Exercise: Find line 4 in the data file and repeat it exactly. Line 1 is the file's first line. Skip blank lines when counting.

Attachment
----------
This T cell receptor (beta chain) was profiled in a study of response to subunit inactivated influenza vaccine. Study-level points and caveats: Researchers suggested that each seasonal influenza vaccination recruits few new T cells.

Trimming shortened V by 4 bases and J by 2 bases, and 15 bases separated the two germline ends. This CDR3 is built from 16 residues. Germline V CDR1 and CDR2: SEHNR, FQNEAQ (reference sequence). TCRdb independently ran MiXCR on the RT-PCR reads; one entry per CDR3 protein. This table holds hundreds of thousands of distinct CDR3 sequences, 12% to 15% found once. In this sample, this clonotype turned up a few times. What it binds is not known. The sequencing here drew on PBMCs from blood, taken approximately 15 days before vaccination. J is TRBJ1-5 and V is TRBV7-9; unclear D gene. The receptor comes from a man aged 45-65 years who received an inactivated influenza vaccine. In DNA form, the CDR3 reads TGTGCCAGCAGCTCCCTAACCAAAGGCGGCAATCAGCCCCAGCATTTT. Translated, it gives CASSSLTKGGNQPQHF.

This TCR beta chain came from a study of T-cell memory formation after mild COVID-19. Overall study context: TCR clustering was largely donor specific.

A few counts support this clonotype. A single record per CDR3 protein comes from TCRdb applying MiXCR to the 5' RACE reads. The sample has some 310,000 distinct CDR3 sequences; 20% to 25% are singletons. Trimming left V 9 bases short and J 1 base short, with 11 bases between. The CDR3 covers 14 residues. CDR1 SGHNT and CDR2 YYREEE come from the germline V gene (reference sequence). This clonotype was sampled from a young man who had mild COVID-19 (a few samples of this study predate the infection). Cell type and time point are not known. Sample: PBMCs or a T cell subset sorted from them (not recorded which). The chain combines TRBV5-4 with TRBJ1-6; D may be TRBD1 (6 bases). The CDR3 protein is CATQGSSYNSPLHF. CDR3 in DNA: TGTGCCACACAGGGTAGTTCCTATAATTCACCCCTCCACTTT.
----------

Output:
A few counts support this clonotype. A single record per CDR3 protein comes from TCRdb applying MiXCR to the 5' RACE reads. The sample has some 310,000 distinct CDR3 sequences; 20% to 25% are singletons. Trimming left V 9 bases short and J 1 base short, with 11 bases between. The CDR3 covers 14 residues. CDR1 SGHNT and CDR2 YYREEE come from the germline V gene (reference sequence). This clonotype was sampled from a young man who had mild COVID-19 (a few samples of this study predate the infection). Cell type and time point are not known. Sample: PBMCs or a T cell subset sorted from them (not recorded which). The chain combines TRBV5-4 with TRBJ1-6; D may be TRBD1 (6 bases). The CDR3 protein is CATQGSSYNSPLHF. CDR3 in DNA: TGTGCCACACAGGGTAGTTCCTATAATTCACCCCTCCACTTT.